what we have given birth to by giving definition to, learning how to be both kind and demanding in the teeth of failure as well as in the face of success, and not misnaming either. We must recognize and nurture the creative parts of each other without always understanding what will be created… Mothering.”
AD: That’s a powerful quote! Thanks for sharing it with me. It really speaks to the way that I like to direct. I don’t like to just come in and start working on a scene. On Middle of Nowhere I wanted to spend a lot of time with Emayatzy [Corinealdi], and we became friends before we started shooting, so that our work on the set reflected that understanding. We form relationships with each other as artists before we do the work and make the art. For me it’s more like friending than mothering. Some directors like to go in with a certain aggressive energy and they yell the art into existence. For me I like to have some nuance by having a relationship with people before we work. So it speaks to that quote and that recognition being there. I can see what you are doing in the scene because I know you. I can guide you to a certain place because now I know you.
EBONY: I’m guessing you heard about USA Today’s controversial use of the term “racially themed” in describing Best Man Holiday. Do you think there is any value in defining some Black movies as being racially themed? What are your thoughts?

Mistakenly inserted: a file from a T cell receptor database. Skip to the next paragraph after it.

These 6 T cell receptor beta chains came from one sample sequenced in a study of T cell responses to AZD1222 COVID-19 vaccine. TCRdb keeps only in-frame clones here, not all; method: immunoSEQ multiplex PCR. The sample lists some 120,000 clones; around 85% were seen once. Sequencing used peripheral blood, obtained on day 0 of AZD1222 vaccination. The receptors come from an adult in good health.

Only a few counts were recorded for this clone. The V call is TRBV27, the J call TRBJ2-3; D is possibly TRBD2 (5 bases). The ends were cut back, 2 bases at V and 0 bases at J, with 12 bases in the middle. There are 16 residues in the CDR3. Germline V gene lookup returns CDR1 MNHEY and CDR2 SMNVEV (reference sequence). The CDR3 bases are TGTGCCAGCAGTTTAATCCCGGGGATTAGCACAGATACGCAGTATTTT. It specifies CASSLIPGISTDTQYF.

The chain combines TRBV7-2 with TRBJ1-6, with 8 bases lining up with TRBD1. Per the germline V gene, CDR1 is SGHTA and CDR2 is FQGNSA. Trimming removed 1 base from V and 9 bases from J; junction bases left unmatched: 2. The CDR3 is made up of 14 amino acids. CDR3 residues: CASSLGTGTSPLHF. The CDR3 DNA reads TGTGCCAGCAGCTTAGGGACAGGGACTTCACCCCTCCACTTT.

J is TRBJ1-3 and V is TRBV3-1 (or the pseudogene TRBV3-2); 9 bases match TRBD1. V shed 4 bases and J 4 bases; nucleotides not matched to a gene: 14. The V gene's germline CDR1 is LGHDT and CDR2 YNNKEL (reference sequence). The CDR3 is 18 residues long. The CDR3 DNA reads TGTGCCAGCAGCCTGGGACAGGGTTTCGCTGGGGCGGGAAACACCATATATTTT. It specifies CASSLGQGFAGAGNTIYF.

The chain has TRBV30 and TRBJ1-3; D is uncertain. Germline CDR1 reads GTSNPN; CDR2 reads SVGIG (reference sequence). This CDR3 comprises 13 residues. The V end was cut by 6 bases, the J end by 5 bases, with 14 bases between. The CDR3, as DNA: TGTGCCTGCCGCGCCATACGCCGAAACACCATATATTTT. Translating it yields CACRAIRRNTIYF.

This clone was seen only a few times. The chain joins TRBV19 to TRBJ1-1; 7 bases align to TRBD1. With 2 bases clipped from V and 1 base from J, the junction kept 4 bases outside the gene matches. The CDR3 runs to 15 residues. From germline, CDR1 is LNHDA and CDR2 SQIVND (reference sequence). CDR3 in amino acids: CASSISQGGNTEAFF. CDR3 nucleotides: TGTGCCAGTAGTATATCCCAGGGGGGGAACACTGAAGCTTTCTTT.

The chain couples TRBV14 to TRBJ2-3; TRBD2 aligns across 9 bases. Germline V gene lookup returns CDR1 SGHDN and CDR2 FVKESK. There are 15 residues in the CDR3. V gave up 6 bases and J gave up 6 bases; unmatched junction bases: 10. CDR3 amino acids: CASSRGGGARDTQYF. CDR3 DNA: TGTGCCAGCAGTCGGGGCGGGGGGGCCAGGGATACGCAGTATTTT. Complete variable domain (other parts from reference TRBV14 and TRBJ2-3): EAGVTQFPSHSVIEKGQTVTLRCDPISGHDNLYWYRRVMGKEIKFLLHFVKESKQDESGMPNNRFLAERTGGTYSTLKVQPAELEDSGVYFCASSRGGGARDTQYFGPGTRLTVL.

AD: If the movie is exploring issues about race, then it is race-themed. If it’s Best Man Holiday and everyone is laughing in a mansion, looking beautiful and Morris Chestnut’s got his shirt off and we’re not talking about race except that he’s fine and he’s Black, then I don’t understand how that’s race-themed. Their blunder was lumping anything that has Black faces into this [category] of race-themed, which only reveals the feeling in dominant culture that their culture is the way and everything else is other. So a romantic comedy with Black people is called “race-themed,” but a romantic comedy with White people is just called a romantic comedy. It’s so much a part of what we deal with out here in this industry that that’s really the least of it. It just shows their cluelessness and how it’s all other for them. I work in a way that that world is other and my world is dominant and I have no desire to try to make them know this. If they want to see Middle of Nowhere then they should see it just as I go to see their stuff. But it’s not like I’m knocking my head against the wall and I’m very angry that they don’t get it. And that’s the place where I am right now. I just do my best and if they get it, they do and if they don’t, they don’t.